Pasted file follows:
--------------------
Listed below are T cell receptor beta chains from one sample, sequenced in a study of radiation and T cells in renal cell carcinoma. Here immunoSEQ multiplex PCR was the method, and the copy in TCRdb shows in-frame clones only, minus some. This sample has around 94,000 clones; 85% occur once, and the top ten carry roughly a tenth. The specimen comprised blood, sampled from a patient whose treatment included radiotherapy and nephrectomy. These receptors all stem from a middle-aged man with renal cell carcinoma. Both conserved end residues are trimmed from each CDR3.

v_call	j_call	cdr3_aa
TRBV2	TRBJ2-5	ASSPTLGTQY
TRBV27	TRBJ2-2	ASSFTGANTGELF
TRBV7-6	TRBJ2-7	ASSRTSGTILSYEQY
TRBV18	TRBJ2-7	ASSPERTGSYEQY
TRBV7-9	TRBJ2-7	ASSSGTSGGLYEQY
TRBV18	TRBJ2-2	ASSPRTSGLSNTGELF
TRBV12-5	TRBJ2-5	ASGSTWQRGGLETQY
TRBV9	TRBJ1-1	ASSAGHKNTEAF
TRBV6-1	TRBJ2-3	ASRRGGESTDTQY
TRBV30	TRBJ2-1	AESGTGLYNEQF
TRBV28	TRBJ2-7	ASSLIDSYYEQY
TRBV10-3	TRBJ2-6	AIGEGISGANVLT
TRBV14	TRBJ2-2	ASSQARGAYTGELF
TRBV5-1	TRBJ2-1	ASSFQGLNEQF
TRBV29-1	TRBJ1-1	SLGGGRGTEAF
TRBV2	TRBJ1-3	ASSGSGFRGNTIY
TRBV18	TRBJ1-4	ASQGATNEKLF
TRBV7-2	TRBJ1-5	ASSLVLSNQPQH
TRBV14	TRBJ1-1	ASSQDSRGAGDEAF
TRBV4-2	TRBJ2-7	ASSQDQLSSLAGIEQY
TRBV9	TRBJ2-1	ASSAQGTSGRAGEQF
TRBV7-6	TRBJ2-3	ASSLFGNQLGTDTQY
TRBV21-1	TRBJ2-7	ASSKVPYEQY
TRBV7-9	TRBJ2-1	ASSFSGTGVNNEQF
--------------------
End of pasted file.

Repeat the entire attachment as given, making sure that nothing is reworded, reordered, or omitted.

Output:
Listed below are T cell receptor beta chains from one sample, sequenced in a study of radiation and T cells in renal cell carcinoma. Here immunoSEQ multiplex PCR was the method, and the copy in TCRdb shows in-frame clones only, minus some. This sample has around 94,000 clones; 85% occur once, and the top ten carry roughly a tenth. The specimen comprised blood, sampled from a patient whose treatment included radiotherapy and nephrectomy. These receptors all stem from a middle-aged man with renal cell carcinoma. Both conserved end residues are trimmed from each CDR3.

v_call	j_call	cdr3_aa
TRBV2	TRBJ2-5	ASSPTLGTQY
TRBV27	TRBJ2-2	ASSFTGANTGELF
TRBV7-6	TRBJ2-7	ASSRTSGTILSYEQY
TRBV18	TRBJ2-7	ASSPERTGSYEQY
TRBV7-9	TRBJ2-7	ASSSGTSGGLYEQY
TRBV18	TRBJ2-2	ASSPRTSGLSNTGELF
TRBV12-5	TRBJ2-5	ASGSTWQRGGLETQY
TRBV9	TRBJ1-1	ASSAGHKNTEAF
TRBV6-1	TRBJ2-3	ASRRGGESTDTQY
TRBV30	TRBJ2-1	AESGTGLYNEQF
TRBV28	TRBJ2-7	ASSLIDSYYEQY
TRBV10-3	TRBJ2-6	AIGEGISGANVLT
TRBV14	TRBJ2-2	ASSQARGAYTGELF
TRBV5-1	TRBJ2-1	ASSFQGLNEQF
TRBV29-1	TRBJ1-1	SLGGGRGTEAF
TRBV2	TRBJ1-3	ASSGSGFRGNTIY
TRBV18	TRBJ1-4	ASQGATNEKLF
TRBV7-2	TRBJ1-5	ASSLVLSNQPQH
TRBV14	TRBJ1-1	ASSQDSRGAGDEAF
TRBV4-2	TRBJ2-7	ASSQDQLSSLAGIEQY
TRBV9	TRBJ2-1	ASSAQGTSGRAGEQF
TRBV7-6	TRBJ2-3	ASSLFGNQLGTDTQY
TRBV21-1	TRBJ2-7	ASSKVPYEQY
TRBV7-9	TRBJ2-1	ASSFSGTGVNNEQF